DENVER -- The Energy Department said yesterday it was abandoning a plan to build the country's first nuclear-waste incinerator in southern Idaho, a decision that was hailed by environmental groups that used considerable political and financial might to fight the plan.
The decision was part of the settlement of a lawsuit the groups had filed against the department seeking to stop construction of the incinerator, or failing that, to collect $1 billion in damages if it began operating.
The plaintiffs had been largely concerned that the wind might blow radioactive and toxic dust across western Wyoming. The area includes Yellowstone National Park and the upscale resort community of Jackson, Wyo., where the main opposition group, Keep Yellowstone Nuclear Free, is based.
"The magnitude of this victory cannot be overstated," said Tom Patricelli, executive director of the Yellowstone group. "I know it sounds like a cliche, but the people came together and spoke. We made a lot of noise, and we were right. So we got on their radar screen."
In addition to stopping construction plans for the incinerator at the Idaho National Engineering and Environmental Laboratory, which is 90 miles west of Jackson, the settlement calls on Energy Secretary Bill Richardson to appoint a panel of experts to explore alternatives to incineration as a method of nuclear waste disposal.
In an interview, Richardson said halting the construction "eliminates a potentially festering problem in the future." But in a broader context, he added, "I also want a careful examination of new technology as an alternative to incineration. I'm not satisfied that that has been fully explored. There may not be a better way, but we need to examine all alternatives."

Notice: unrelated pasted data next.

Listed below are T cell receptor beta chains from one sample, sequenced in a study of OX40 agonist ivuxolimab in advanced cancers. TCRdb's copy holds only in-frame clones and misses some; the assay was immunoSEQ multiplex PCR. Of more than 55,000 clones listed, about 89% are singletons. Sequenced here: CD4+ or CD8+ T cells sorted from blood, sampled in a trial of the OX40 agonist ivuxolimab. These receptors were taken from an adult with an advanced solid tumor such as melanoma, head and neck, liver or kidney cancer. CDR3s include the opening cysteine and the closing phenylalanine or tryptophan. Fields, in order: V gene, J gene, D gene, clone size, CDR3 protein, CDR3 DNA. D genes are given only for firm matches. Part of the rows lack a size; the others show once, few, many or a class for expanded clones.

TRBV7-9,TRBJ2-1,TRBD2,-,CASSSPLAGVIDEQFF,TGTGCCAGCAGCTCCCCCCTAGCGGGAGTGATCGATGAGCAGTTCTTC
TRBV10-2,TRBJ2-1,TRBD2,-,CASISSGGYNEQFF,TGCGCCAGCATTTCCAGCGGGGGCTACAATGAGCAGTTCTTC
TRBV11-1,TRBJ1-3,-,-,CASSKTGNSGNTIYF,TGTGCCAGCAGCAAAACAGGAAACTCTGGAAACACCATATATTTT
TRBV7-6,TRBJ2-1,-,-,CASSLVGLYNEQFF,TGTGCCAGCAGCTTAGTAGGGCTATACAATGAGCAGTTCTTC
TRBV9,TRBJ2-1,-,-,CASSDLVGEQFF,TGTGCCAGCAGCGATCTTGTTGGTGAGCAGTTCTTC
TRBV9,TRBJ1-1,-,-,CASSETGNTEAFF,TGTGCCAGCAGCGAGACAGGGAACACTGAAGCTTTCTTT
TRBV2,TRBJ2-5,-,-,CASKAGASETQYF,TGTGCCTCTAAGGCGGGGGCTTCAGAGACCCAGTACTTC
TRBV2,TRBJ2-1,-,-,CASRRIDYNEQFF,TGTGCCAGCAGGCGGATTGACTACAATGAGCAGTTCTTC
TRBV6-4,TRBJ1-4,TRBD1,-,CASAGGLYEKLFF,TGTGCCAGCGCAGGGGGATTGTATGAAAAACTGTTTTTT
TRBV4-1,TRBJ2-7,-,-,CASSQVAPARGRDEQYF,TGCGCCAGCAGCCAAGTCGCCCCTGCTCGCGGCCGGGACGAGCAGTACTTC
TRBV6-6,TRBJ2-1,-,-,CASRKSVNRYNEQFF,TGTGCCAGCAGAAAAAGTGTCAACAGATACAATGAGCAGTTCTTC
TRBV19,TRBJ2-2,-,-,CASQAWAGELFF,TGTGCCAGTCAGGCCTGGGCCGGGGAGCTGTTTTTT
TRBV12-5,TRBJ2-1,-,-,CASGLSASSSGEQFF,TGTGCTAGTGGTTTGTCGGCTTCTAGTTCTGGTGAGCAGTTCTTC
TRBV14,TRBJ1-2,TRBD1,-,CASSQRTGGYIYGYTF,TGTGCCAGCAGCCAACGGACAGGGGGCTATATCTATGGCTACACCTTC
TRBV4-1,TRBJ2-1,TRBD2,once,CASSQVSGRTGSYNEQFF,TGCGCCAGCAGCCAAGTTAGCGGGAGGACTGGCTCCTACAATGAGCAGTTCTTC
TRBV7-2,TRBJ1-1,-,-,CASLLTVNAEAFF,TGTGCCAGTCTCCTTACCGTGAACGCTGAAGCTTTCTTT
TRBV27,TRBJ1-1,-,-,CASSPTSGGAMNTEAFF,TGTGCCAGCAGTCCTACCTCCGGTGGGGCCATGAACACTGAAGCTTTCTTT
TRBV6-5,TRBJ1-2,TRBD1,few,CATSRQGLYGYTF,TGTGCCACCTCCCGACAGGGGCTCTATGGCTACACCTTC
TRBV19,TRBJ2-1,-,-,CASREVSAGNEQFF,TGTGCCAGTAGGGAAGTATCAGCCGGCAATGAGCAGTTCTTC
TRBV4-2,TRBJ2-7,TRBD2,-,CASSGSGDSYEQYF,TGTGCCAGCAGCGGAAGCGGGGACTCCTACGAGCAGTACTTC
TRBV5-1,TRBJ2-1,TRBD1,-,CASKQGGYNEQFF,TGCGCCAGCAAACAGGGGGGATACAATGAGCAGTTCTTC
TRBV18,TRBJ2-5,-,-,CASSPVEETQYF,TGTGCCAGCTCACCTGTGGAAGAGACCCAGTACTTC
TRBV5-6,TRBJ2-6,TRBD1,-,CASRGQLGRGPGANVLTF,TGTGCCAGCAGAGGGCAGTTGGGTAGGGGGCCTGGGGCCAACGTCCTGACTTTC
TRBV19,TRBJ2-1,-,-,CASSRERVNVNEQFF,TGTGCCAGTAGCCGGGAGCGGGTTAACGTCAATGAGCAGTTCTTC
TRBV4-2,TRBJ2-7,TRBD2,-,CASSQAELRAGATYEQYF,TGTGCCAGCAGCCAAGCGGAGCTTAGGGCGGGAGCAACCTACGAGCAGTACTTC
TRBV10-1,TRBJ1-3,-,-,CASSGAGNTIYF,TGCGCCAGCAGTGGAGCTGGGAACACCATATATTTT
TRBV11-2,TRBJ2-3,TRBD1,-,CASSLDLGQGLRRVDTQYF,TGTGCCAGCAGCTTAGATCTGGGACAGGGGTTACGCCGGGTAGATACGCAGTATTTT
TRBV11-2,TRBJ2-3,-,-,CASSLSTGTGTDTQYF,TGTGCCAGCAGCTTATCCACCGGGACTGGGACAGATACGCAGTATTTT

The lawsuit, which named Richardson among others as a defendant, was one of many tools the environmental groups used to persuade the federal government to reconsider plans for the incinerator. They mounted intensive lobbying and direct-mail efforts, paid for in part with $500,000 raised in donations, 20 percent of which came from two notable Jackson homeowners -- Harrison Ford, the actor, and James D. Wolfensohn, president of the World Bank, who each donated $50,000.
"This is a marvelous example of how people gathered together to bring Goliath to his knees," said Gerry L. Spence, a well-known trial lawyer who worked at no cost for the environmental groups. He, too, lives in the target area, just outside Jackson in the small town of Wilson, Wyo.
As part of the settlement, which was completed Sunday night, the Energy Department will proceed with plans to build a facility at the laboratory that compacts waste for shipment to the department's Waste Isolation Pilot Plant in New Mexico. Now, 65,000 cubic meters of waste is awaiting treatment, although most of it is neither radioactive nor hazardous. By agreement, up to 97 percent of the toxic waste will also be compacted, with the remainder stored underground.
By law, the waste must be disposed of by 2018.
One element of the lawsuit settlement did not please the environmental groups. British Nuclear Fuels Ltd., an agency of the British government that would have built the incinerator, was allowed to remain as a partner in the design and construction of the compacting operation. The agency, which has worked on other nuclear projects in the United States, has drawn criticism in recent years for questionable business practices and for dumping radioactive waste into the Irish Sea. The Yellowstone group petitioned Richardson last week to have the agency barred from contracting with the American government.
Richardson promised the groups that his department would keep a watchful eye on the British agency, and as part of the settlement, the groups retained the right to ask Richardson later to reconsider British Nuclear Fuels as a department contractor.